Many different businesses that use independent contractors on an ongoing or per-project basis.
In fact, there are several major advantages to using independent contractors rather than employees, with financial savings topping the list. As an employer, you’ll pay independent contractors more per hour for their expertise and targeted tasks. More than what you’d pay employees for – even if they are doing the same work. When you hire an employee, you will have to pay a number of expenses. Costs that you wouldn’t pay if hiring a freelancer or consultant. This includes employer-provided benefits, office space, and equipment. You will also have to make required payments and contributions on behalf of your employees. Think, Social Security and Medicare taxes, which totals 7.65% of the employee’s compensation.
With hiring an independent contractor, you basically agree to pay them for the duration of their time working with you solely, or per project. You simply can define a goal or objective as well as a deadline. Then, pay on the agreed upon rate you’ve discussed. You cannot, whoever, direct independent contractors to complete work in a certain way or during specific hours. Knowing this can help you when you are looking long-term at financial goals.
Oftentimes, outsourcing short-term projects or industry-specific tasks is the best and most efficient way to spend your marketing dollars.
Naturally, hiring an independent contractor comes with its own host of protocols for tax reporting. The IRS requires contractors to fill out a Form W-9, request for Taxpayer Identification Number and Certification. The IRS recommends you keep on file for at least four years after the hiring. Use this form to request the correct name and Taxpayer Identification Number, or TIN, of the worker or their entity. A TIN may be either a Social Security Number (SSN), or an Employer Identification Number (EIN).
With limited exceptions, if you pay the IC $600 or more for services provided throughout the year, you must provide him or her with Form 1099-MISC. January 31st is usually the due date that your company needs to have sent the 1099 form to its recipient. This is one area we at Two Sense Consulting can really serve to get your books clean and prepped in time for the mailing out of tax filing documentation.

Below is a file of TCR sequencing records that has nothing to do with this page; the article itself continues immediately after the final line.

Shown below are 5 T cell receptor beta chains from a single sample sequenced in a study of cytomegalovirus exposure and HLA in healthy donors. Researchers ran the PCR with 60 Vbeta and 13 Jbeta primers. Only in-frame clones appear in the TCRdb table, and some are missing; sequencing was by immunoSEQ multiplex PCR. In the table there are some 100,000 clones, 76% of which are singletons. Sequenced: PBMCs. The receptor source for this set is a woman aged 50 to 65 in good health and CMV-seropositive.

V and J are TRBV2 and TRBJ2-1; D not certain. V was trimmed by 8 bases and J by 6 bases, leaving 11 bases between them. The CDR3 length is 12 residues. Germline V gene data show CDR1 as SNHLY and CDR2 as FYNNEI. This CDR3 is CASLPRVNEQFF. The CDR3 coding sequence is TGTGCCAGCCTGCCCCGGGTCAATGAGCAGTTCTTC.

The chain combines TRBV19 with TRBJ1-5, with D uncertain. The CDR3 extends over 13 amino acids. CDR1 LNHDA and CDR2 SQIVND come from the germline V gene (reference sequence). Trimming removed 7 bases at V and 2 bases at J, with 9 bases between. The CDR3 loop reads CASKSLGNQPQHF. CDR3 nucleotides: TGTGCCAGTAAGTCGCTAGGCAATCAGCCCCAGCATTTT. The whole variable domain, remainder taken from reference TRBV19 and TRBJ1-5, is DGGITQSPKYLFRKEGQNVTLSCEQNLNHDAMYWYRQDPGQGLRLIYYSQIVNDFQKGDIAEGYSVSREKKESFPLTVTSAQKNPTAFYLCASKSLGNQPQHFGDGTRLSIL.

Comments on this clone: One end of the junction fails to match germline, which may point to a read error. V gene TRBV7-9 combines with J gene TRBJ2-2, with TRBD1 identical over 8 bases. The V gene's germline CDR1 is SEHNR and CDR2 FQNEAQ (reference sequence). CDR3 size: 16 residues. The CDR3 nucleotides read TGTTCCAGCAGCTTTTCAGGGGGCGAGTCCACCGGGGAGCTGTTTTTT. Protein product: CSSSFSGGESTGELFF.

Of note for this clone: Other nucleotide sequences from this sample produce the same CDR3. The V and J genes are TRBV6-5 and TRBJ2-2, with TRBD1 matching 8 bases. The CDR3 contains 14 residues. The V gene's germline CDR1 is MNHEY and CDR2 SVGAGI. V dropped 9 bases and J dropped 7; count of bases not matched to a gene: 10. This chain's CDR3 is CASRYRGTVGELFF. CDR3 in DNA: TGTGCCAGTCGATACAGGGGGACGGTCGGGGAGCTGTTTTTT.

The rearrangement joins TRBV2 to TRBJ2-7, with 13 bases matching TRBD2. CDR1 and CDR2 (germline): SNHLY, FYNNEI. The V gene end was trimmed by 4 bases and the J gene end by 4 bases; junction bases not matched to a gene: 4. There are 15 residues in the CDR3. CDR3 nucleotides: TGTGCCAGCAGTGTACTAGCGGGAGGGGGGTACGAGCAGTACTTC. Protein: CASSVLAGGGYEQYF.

Independent contractors generally provide their own tools and resources. This is outside of specialized equipment or information that only the business has access to. So, you end up saving time and money for your business’ bottom line. For this reason, we are hired for our Virtual CFO services often by business owners just like you!
Why is it so important?
Businesses may have to pay back taxes on employees who were improperly classified, which can quickly become a significant expense. Obviously, this depends greatly on the scale of both the business and use of independent contractors. The IRS offers independent contractors an option to report employers that they feel used or abused their services, treating them as employees. These incidents are bad for business and your relationship with revenue!
You don’t have time to be analyzing financial statements. Even worse wondering if you are doing so correctly? Inaccurate financial statements spell trouble for any business. They can create expensive mistakes and may mislead the management of your business. Don’t let confusion mess with your cash flow! Call us to get your books reviewed. We have the experience and the affordable prices you’re in need of!